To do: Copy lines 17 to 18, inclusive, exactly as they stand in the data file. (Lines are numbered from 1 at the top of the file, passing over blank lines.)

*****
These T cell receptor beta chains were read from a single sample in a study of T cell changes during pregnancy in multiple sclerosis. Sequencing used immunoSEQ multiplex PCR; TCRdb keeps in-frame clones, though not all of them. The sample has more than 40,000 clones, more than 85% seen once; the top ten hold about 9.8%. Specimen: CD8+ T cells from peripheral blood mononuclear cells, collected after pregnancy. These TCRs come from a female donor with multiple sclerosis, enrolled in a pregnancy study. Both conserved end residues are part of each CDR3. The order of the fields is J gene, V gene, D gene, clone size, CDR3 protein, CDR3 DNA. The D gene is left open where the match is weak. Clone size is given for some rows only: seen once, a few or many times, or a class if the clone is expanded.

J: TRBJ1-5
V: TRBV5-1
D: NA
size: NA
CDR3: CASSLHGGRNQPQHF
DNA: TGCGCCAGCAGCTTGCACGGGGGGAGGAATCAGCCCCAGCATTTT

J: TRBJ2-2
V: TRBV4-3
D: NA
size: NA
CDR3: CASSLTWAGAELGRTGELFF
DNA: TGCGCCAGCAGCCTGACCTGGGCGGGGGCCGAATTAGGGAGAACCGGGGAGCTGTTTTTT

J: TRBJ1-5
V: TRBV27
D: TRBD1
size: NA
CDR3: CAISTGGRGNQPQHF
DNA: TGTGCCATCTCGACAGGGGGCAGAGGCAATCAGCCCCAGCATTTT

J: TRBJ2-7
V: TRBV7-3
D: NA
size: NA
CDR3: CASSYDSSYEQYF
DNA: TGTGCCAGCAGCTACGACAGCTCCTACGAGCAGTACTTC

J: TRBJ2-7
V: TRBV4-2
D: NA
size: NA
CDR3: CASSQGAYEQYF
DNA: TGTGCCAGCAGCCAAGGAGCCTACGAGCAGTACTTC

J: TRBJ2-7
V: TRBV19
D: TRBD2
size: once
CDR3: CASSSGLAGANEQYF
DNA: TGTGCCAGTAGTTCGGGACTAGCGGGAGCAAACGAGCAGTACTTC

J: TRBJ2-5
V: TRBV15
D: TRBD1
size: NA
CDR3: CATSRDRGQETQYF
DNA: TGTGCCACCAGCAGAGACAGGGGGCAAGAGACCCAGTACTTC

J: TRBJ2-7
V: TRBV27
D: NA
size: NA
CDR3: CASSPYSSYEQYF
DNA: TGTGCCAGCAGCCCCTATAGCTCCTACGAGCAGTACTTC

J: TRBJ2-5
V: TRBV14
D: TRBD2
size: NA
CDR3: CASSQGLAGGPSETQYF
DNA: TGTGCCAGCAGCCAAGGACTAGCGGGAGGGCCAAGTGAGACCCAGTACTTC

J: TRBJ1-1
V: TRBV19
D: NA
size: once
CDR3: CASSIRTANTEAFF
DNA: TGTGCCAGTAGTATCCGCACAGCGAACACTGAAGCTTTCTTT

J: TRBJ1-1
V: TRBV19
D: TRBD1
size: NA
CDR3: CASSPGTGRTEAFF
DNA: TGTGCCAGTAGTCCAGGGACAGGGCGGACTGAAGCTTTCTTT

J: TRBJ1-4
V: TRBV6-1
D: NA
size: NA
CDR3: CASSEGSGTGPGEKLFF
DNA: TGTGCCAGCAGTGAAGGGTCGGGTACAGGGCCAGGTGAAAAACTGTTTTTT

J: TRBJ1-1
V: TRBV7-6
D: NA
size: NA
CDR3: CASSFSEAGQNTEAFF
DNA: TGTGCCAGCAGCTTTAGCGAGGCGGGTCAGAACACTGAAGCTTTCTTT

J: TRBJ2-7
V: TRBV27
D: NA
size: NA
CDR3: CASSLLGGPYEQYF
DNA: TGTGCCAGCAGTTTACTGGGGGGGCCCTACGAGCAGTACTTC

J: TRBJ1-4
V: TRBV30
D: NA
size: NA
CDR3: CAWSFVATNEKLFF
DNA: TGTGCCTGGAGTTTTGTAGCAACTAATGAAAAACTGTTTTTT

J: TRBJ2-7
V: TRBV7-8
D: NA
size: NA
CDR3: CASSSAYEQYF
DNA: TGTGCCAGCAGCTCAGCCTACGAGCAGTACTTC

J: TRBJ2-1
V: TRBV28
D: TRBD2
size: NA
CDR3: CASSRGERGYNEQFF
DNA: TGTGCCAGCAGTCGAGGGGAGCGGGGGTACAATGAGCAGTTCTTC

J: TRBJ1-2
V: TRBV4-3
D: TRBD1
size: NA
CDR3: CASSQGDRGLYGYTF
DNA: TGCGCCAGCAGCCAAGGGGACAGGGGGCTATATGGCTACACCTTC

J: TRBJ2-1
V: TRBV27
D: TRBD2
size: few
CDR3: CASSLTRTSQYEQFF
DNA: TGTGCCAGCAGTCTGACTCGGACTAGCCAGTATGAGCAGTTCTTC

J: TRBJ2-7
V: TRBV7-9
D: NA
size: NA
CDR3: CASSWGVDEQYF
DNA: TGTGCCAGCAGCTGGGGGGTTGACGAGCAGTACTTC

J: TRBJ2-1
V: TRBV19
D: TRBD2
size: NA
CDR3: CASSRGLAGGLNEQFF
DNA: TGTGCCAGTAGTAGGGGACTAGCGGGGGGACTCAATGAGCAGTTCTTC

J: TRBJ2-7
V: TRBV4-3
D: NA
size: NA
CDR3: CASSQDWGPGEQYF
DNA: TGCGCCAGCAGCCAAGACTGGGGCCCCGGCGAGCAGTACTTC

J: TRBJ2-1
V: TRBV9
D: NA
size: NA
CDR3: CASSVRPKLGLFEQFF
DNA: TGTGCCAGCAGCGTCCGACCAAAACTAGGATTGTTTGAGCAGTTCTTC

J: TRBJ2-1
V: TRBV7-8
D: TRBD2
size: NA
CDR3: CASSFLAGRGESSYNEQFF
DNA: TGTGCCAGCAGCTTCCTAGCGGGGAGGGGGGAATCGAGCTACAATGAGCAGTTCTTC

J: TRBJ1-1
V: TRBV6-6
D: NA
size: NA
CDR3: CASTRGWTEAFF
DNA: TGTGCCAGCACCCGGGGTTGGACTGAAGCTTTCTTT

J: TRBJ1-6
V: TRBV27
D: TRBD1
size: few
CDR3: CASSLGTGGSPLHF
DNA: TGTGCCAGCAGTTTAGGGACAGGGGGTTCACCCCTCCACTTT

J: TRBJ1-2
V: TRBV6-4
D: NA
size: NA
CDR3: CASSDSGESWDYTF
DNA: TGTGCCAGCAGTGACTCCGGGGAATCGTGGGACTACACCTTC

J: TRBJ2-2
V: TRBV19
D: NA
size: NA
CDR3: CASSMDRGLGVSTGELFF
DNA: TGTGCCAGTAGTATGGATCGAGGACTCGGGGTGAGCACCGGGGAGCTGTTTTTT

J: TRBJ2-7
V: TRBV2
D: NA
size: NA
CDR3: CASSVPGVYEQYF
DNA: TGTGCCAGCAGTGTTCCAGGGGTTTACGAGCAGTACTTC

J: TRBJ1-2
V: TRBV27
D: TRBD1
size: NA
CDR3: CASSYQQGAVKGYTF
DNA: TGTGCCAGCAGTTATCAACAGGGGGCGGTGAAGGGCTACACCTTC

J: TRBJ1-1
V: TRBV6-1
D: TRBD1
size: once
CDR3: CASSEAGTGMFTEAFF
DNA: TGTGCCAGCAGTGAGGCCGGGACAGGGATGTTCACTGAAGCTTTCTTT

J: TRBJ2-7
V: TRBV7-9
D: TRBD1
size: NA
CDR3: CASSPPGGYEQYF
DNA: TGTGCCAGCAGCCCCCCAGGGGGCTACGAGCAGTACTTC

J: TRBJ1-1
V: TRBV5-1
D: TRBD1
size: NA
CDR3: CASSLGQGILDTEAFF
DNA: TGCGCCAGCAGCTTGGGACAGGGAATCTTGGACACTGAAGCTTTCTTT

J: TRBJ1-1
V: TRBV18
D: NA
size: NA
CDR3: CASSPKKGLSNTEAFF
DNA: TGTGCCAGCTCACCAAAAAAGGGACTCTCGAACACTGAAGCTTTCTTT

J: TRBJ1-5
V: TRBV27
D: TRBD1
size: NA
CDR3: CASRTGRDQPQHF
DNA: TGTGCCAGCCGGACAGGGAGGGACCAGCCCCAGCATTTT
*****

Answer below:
size: NA
CDR3: CAISTGGRGNQPQHF